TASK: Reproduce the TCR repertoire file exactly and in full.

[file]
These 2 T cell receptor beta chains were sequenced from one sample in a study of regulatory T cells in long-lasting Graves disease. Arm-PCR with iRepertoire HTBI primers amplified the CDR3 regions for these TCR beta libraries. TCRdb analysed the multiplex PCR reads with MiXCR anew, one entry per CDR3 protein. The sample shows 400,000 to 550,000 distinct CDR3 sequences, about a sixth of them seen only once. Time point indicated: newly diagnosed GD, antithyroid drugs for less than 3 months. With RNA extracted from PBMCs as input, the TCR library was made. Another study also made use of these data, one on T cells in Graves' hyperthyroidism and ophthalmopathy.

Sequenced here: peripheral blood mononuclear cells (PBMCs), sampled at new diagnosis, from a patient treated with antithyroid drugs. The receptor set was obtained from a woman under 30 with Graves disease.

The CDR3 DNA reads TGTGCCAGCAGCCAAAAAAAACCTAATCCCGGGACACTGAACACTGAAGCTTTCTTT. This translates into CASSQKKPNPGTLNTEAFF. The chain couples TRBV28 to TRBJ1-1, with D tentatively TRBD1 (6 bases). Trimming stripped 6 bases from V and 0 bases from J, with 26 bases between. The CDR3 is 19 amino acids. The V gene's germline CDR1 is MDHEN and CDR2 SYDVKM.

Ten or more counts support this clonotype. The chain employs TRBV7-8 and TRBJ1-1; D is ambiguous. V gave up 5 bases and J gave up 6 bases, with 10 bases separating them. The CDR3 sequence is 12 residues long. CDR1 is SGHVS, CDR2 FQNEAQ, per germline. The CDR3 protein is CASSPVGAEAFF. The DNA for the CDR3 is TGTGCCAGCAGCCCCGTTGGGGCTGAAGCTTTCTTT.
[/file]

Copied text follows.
These 2 T cell receptor beta chains were sequenced from one sample in a study of regulatory T cells in long-lasting Graves disease. Arm-PCR with iRepertoire HTBI primers amplified the CDR3 regions for these TCR beta libraries. TCRdb analysed the multiplex PCR reads with MiXCR anew, one entry per CDR3 protein. The sample shows 400,000 to 550,000 distinct CDR3 sequences, about a sixth of them seen only once. Time point indicated: newly diagnosed GD, antithyroid drugs for less than 3 months. With RNA extracted from PBMCs as input, the TCR library was made. Another study also made use of these data, one on T cells in Graves' hyperthyroidism and ophthalmopathy.

Sequenced here: peripheral blood mononuclear cells (PBMCs), sampled at new diagnosis, from a patient treated with antithyroid drugs. The receptor set was obtained from a woman under 30 with Graves disease.

The CDR3 DNA reads TGTGCCAGCAGCCAAAAAAAACCTAATCCCGGGACACTGAACACTGAAGCTTTCTTT. This translates into CASSQKKPNPGTLNTEAFF. The chain couples TRBV28 to TRBJ1-1, with D tentatively TRBD1 (6 bases). Trimming stripped 6 bases from V and 0 bases from J, with 26 bases between. The CDR3 is 19 amino acids. The V gene's germline CDR1 is MDHEN and CDR2 SYDVKM.

Ten or more counts support this clonotype. The chain employs TRBV7-8 and TRBJ1-1; D is ambiguous. V gave up 5 bases and J gave up 6 bases, with 10 bases separating them. The CDR3 sequence is 12 residues long. CDR1 is SGHVS, CDR2 FQNEAQ, per germline. The CDR3 protein is CASSPVGAEAFF. The DNA for the CDR3 is TGTGCCAGCAGCCCCGTTGGGGCTGAAGCTTTCTTT.